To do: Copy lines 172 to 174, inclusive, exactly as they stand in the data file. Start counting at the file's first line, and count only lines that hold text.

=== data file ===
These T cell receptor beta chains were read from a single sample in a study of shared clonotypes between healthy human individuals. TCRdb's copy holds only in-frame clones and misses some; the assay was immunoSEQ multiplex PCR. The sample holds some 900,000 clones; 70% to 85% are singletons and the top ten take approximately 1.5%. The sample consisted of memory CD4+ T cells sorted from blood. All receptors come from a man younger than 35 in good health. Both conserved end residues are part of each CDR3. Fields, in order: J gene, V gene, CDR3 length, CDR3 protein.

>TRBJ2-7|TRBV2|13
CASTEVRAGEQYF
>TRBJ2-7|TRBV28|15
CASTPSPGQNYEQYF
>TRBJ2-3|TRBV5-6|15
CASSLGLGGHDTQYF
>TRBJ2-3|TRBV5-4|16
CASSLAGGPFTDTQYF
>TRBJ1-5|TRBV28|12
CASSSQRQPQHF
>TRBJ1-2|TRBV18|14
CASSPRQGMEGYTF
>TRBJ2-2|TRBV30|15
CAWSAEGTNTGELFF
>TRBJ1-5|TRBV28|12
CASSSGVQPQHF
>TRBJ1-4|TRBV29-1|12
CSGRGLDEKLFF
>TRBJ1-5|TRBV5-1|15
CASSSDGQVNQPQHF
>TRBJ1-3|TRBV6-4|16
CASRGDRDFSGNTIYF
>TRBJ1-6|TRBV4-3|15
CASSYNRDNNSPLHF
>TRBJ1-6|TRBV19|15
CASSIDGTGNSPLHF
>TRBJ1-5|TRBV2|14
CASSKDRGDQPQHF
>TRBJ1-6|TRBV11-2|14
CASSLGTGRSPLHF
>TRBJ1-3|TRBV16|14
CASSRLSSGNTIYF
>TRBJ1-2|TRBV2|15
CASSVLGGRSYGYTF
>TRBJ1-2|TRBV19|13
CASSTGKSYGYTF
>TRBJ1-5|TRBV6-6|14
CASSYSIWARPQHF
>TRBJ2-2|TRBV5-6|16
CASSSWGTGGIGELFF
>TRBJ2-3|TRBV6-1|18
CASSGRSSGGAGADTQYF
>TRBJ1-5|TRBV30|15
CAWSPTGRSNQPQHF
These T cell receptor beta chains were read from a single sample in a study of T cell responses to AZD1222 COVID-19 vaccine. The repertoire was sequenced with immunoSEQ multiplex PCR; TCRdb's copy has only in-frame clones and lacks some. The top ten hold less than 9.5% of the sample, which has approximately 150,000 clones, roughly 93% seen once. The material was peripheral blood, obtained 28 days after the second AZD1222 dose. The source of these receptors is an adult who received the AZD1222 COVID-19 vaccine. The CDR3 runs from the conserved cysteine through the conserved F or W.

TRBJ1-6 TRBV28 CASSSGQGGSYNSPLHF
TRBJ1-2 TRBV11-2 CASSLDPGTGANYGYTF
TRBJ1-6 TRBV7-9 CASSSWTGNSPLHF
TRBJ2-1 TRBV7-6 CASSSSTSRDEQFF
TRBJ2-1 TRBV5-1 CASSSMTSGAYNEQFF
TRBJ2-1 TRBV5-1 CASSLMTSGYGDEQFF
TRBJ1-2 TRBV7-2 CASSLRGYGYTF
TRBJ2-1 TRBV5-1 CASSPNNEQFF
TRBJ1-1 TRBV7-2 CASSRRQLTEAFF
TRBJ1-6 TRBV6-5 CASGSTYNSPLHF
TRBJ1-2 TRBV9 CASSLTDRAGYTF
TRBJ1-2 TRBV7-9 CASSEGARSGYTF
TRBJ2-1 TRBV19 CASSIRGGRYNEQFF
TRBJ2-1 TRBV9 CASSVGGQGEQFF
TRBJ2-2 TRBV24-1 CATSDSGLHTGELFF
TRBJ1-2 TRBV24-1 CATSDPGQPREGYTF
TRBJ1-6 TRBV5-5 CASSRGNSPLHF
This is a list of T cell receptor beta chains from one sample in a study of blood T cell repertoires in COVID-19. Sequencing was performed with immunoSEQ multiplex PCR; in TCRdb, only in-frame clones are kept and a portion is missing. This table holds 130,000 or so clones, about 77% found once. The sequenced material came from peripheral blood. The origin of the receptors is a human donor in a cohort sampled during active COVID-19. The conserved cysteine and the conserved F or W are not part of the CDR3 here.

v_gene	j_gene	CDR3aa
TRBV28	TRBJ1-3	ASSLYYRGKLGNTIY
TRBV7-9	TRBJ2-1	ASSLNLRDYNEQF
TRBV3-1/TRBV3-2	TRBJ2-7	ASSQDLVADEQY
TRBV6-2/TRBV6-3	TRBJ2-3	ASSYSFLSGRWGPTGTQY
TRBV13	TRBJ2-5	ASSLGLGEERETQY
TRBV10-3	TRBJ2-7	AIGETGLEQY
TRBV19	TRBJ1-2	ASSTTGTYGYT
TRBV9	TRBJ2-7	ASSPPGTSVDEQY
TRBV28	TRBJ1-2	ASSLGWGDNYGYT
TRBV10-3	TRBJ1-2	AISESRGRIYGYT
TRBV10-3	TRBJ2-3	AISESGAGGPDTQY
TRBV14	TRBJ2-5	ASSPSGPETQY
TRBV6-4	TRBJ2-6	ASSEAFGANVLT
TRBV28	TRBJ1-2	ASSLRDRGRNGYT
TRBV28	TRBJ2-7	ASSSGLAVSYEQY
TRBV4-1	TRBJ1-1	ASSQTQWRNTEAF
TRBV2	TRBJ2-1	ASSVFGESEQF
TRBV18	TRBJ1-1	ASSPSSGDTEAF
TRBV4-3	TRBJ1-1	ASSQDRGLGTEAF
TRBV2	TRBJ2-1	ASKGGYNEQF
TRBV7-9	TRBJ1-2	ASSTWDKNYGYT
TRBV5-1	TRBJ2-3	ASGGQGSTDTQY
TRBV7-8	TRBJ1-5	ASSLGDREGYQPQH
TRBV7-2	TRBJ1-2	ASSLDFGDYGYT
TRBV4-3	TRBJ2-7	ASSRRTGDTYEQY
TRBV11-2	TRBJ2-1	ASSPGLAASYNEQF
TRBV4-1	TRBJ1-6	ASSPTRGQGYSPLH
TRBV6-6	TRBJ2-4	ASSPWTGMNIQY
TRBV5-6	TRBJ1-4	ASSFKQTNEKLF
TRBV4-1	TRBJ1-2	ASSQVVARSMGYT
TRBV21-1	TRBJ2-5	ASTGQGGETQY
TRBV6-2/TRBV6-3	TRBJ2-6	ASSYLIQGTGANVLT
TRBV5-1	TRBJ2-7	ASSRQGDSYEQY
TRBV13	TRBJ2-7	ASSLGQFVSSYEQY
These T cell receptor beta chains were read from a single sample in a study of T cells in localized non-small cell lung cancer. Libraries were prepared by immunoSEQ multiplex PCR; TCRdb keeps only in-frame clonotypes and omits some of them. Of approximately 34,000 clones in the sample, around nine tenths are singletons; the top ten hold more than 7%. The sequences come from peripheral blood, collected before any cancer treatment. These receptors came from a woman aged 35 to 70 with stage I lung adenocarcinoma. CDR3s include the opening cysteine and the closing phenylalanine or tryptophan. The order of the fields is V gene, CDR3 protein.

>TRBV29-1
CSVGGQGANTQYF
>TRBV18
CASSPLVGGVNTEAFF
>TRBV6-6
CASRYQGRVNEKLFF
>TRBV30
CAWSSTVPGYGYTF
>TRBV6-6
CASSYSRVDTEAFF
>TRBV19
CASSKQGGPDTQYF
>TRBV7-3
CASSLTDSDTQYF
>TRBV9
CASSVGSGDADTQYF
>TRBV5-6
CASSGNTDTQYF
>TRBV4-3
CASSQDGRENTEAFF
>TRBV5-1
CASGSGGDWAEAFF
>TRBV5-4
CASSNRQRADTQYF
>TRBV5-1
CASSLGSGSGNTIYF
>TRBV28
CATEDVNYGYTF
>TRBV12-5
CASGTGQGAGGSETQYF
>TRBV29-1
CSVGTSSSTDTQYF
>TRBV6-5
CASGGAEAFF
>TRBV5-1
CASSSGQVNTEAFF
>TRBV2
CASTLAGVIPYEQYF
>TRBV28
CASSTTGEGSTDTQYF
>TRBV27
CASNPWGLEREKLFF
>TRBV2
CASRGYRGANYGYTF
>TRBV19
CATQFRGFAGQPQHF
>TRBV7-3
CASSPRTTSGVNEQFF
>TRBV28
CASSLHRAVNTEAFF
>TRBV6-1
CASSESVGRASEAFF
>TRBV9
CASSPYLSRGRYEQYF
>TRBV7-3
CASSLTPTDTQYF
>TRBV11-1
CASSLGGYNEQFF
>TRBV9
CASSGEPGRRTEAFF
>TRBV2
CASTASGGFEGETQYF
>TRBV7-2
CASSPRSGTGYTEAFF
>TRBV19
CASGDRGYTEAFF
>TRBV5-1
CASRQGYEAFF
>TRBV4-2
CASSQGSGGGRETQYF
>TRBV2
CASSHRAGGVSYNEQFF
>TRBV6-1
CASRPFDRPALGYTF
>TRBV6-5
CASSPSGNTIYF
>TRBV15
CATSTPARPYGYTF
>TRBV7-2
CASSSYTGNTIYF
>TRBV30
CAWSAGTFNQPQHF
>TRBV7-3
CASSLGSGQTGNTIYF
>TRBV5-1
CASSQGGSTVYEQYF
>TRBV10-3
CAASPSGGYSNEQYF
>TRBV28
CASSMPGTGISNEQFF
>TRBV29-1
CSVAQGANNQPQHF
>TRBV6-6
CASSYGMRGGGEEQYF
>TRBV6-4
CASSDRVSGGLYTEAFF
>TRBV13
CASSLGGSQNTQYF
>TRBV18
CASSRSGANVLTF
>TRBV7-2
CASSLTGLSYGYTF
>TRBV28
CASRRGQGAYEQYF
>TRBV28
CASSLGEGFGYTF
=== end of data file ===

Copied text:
CASSHRAGGVSYNEQFF
>TRBV6-1
CASRPFDRPALGYTF